After 6.5 hours of deliberation following a seven-day trial, the jury convicted Prince Bixler of three counts of sex trafficking by force, fraud, or coercion; two counts of tampering with a witness, victim or an informant; one count of operating an unlawful prostitution business as an interstate racketeering enterprise; six counts of distributing controlled substances including crack cocaine, heroin, and methamphetamine; and three counts of being a felon in possession of a firearm.
Evidence presented at trial, including the testimony of four victims, established Bixler compelled four victims into prostitution between 2013 and March 2018 by physically assaulting them and others, and weakening the victims by worsening their addictions to crack cocaine, heroin, and methamphetamine.
The defendant also sold crack cocaine, heroin, and methamphetamine throughout the Lexington area to numerous customers. The Lexington Police Department executed a search warrant at the his residence in March 2018, which led to the recovery of numerous firearms.
The defendant, a convicted felon, was prohibited from possessing these and other firearms.
As the investigation into the defendant’s illegal conduct continued throughout 2018 into 2019, he became aware that multiple potential witnesses were subpoenaed to testify before a federal grand jury in Lexington. He threatened one witness with physical violence in an attempt to dissuade her from testifying truthfully before the grand jury, prosecutors said.
He also repeatedly called and harassed another witness on the eve of her scheduled grand jury appearance in an attempt to prevent her from testifying truthfully before the grand jury, according to prosecutors.
Bixler was indicted in June 2019.
“Prince Bixler used violence and threats of violence to create a climate of fear to trap these young women, while at the same time increasing their dependence on him by worsening their addictions to crack cocaine, heroin, or methamphetamine,” said Assistant Attorney General Eric Dreiband for the Department of Justice’s Civil Rights Division.
“Human traffickers are adept at exploiting victims’ drug addictions and using coercive tactics to intimidate and compel their services. There can be no place in our society for conduct like this defendant’s, and the Department of Justice will continue its vigorous efforts to hold human traffickers accountable, bring justice to their victims, and prevent them from harming others,” Dreiband added.
“The hard work, dedication, and cooperation of law enforcement from state and federal agencies have made our community safer and brought some measure of justice to the victims of Prince Bixler,” said Robert M. Duncan Jr., United States Attorney for the Eastern District of Kentucky. “His conduct was truly despicable, and will serve to strengthen our resolve to combat the destructive exploitation of human traffickers. I commend the members of the investigative and prosecution teams for their committed work in prosecuting this case.”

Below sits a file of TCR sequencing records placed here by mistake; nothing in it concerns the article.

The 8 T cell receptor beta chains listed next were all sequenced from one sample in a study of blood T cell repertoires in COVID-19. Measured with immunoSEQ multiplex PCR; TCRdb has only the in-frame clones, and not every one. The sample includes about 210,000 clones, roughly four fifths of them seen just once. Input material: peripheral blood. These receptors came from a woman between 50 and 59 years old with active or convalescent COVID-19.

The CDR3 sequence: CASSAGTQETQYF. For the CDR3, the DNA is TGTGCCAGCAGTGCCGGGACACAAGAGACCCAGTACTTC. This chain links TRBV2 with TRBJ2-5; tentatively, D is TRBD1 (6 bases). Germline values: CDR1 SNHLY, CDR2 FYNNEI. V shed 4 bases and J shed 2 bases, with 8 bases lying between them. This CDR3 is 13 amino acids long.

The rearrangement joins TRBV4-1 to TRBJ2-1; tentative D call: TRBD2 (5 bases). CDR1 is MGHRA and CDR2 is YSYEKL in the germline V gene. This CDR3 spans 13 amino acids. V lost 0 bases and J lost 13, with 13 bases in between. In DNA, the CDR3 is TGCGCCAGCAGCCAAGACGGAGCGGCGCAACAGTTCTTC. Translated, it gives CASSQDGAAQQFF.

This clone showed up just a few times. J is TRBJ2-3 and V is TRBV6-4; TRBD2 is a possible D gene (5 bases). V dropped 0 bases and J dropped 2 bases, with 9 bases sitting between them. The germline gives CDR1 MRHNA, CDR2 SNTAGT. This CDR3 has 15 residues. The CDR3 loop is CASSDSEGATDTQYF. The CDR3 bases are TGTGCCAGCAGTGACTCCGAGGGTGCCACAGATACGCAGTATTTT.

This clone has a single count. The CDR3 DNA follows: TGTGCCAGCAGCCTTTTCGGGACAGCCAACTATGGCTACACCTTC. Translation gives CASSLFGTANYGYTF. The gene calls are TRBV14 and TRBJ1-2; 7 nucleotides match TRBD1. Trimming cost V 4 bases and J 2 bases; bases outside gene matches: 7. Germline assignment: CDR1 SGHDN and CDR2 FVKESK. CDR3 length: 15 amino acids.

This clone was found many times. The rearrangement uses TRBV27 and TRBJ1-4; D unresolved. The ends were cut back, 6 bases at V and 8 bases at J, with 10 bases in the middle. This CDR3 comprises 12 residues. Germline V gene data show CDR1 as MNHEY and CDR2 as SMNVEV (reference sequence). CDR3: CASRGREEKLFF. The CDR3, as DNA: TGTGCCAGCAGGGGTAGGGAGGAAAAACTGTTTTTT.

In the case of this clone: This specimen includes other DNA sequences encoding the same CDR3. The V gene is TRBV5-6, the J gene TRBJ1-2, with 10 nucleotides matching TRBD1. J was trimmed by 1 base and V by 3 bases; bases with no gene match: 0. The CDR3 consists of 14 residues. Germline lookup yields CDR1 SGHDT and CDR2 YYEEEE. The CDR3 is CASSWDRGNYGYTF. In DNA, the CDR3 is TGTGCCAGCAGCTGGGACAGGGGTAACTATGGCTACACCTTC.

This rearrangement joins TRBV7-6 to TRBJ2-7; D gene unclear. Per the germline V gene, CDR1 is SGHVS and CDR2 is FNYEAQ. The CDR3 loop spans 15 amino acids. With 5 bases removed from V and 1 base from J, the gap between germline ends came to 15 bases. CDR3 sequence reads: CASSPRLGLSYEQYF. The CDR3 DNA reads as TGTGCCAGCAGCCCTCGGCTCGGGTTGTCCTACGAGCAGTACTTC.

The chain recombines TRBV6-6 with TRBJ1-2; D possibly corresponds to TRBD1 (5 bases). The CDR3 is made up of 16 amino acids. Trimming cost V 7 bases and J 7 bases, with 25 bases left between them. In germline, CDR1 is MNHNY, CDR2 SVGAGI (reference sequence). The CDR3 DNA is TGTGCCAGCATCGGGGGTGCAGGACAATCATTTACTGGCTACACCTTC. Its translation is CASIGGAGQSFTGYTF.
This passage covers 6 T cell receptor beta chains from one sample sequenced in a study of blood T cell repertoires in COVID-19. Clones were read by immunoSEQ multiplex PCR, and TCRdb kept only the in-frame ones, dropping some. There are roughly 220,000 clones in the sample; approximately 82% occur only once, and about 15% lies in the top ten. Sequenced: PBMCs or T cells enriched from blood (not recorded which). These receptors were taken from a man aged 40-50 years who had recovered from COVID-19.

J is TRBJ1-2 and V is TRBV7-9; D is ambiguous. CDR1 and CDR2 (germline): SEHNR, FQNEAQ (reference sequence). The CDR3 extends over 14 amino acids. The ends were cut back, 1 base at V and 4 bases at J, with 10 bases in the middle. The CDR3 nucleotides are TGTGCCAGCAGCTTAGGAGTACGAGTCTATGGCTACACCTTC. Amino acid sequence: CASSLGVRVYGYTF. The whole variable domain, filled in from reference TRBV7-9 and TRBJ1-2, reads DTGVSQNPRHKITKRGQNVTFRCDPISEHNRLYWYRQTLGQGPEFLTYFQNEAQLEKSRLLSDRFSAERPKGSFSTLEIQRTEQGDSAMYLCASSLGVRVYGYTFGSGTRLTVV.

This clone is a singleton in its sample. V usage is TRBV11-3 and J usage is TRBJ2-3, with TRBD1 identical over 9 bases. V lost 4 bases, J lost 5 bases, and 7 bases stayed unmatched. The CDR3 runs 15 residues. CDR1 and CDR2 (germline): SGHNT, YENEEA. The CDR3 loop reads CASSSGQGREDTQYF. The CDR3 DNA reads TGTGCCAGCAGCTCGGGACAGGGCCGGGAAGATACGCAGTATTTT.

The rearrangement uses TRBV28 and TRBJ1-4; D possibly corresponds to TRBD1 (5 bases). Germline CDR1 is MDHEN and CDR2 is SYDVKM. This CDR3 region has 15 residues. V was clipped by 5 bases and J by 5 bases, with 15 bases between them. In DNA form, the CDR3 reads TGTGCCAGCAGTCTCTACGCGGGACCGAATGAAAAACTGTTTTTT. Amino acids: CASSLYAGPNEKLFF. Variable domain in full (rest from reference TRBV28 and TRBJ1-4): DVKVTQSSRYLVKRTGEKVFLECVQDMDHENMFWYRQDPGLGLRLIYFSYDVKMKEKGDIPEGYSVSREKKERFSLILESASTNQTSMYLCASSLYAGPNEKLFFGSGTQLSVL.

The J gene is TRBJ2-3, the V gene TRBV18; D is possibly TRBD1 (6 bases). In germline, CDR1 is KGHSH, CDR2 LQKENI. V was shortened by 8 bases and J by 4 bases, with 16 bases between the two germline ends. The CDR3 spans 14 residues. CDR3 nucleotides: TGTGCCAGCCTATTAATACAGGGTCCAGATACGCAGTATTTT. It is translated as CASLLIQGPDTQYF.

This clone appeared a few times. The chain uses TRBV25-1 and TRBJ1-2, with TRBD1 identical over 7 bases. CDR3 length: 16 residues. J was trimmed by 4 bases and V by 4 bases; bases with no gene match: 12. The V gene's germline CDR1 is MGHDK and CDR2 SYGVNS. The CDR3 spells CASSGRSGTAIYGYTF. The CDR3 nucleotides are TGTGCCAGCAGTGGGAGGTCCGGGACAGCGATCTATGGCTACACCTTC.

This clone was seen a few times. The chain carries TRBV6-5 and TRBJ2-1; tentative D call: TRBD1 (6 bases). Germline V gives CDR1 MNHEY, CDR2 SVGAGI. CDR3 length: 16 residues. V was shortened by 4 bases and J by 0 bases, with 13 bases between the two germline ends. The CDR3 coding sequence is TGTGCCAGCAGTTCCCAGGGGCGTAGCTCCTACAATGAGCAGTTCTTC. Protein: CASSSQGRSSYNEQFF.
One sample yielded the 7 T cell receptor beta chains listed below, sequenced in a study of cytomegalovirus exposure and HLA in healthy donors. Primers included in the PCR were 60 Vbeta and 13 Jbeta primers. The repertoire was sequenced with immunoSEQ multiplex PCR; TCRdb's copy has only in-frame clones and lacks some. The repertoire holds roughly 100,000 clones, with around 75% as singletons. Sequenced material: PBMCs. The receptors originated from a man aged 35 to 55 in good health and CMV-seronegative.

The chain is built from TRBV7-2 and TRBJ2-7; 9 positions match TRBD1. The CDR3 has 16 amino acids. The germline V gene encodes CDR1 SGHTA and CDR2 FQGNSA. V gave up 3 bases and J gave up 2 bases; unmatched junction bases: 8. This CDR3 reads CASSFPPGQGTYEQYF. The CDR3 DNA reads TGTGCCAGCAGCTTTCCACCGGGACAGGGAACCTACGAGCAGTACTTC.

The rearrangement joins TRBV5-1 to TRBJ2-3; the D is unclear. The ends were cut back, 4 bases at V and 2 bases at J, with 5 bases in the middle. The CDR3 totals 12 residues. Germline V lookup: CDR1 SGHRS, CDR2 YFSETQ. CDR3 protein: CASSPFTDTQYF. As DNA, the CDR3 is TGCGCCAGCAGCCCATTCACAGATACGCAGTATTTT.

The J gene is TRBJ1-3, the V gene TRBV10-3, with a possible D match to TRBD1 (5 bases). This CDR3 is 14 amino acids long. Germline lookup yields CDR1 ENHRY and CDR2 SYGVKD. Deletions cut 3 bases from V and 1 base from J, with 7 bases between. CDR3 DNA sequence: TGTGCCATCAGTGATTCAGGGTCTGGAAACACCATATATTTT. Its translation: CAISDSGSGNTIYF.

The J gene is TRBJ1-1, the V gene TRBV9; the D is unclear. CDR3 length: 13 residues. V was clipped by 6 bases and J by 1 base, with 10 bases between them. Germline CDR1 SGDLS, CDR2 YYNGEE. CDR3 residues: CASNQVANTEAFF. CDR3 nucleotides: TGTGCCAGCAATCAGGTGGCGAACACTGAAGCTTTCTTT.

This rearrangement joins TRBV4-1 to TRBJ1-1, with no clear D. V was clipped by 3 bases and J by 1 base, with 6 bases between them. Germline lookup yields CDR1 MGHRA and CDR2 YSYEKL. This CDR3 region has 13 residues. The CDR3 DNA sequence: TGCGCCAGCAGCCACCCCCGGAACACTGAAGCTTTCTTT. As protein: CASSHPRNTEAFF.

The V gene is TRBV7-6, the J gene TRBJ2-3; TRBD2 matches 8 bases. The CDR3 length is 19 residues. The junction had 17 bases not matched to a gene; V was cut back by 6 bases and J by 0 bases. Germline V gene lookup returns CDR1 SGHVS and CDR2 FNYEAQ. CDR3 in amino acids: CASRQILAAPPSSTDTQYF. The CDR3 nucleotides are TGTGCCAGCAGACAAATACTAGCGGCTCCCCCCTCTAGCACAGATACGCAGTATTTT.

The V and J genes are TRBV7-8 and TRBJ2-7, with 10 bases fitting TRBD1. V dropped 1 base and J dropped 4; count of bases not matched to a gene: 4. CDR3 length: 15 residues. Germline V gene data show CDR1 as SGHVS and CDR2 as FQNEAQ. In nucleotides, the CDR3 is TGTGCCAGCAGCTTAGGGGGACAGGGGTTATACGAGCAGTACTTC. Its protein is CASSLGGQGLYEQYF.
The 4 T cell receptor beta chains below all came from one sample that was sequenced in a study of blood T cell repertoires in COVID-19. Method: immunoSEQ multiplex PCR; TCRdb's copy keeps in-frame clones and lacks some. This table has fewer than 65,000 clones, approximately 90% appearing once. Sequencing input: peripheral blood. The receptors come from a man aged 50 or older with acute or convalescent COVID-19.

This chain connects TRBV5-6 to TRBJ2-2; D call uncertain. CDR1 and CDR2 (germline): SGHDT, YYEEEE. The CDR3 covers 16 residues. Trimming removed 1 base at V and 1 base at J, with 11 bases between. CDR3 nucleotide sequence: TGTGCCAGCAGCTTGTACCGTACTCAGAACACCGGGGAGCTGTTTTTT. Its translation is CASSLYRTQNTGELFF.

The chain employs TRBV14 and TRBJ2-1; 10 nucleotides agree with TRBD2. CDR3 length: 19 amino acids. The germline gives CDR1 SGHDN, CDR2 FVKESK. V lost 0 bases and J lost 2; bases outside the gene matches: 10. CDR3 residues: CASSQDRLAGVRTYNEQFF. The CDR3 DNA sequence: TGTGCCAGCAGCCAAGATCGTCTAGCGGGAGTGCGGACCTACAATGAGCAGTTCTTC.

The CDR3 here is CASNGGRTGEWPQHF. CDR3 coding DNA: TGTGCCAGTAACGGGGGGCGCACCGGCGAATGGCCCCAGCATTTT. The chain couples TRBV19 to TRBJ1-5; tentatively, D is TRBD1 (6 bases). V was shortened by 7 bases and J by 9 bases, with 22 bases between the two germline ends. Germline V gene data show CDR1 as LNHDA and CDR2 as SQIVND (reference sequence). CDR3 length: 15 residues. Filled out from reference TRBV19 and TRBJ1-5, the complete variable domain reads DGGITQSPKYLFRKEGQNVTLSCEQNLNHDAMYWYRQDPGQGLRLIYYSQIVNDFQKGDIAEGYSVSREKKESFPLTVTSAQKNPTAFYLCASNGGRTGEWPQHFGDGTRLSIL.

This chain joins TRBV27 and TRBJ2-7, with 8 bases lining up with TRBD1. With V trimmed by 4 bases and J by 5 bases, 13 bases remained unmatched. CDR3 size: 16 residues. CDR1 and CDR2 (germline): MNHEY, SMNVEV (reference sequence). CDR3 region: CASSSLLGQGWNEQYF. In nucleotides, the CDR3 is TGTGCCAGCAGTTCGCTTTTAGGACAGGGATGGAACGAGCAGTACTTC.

“Today’s conviction is yet another example of the FBI’s commitment to bring justice to those who exploit the most vulnerable members of our community,” said James Robert Brown, Jr., Special Agent in Charge, FBI, Louisville Field Office. “When human beings are treated as commodities, they are not only being abused physically, but emotionally and financially. FBI Louisville will continue to work closely with our law enforcement partners to identify and disrupt those who engage in human trafficking.”
“Human trafficking is a violent crime with victims whose fear of reprisal often keeps them from getting help,” stated Special Agent in Charge Shawn Morrow of the ATF Louisville Division. “What began as a drug and firearms investigation saved these victims from further exploitation and shut down a dangerous supplier of drugs in the Lexington area. ATF is proud of our local and federal law enforcement partnerships and the good work that resulted today.”
This case was investigated by FBI, ATF and the Lexington Police Department.
The United States is being represented by Assistant U.S. Attorney Hydee Hawkins for the Eastern District of Kentucky and Special Litigation Counsel Matthew Grady for the Civil Rights Division’s Human Trafficking Prosecution Unit.
Bixler will be sentenced on December 29, 2020.
He faces a minimum sentence of 15 years’ imprisonment and a maximum sentence of life imprisonment, as well as mandatory restitution to the sex trafficking victims.
However, the Court must consider the U.S. Sentencing Guidelines and the applicable federal sentencing statutes before imposing a sentence.
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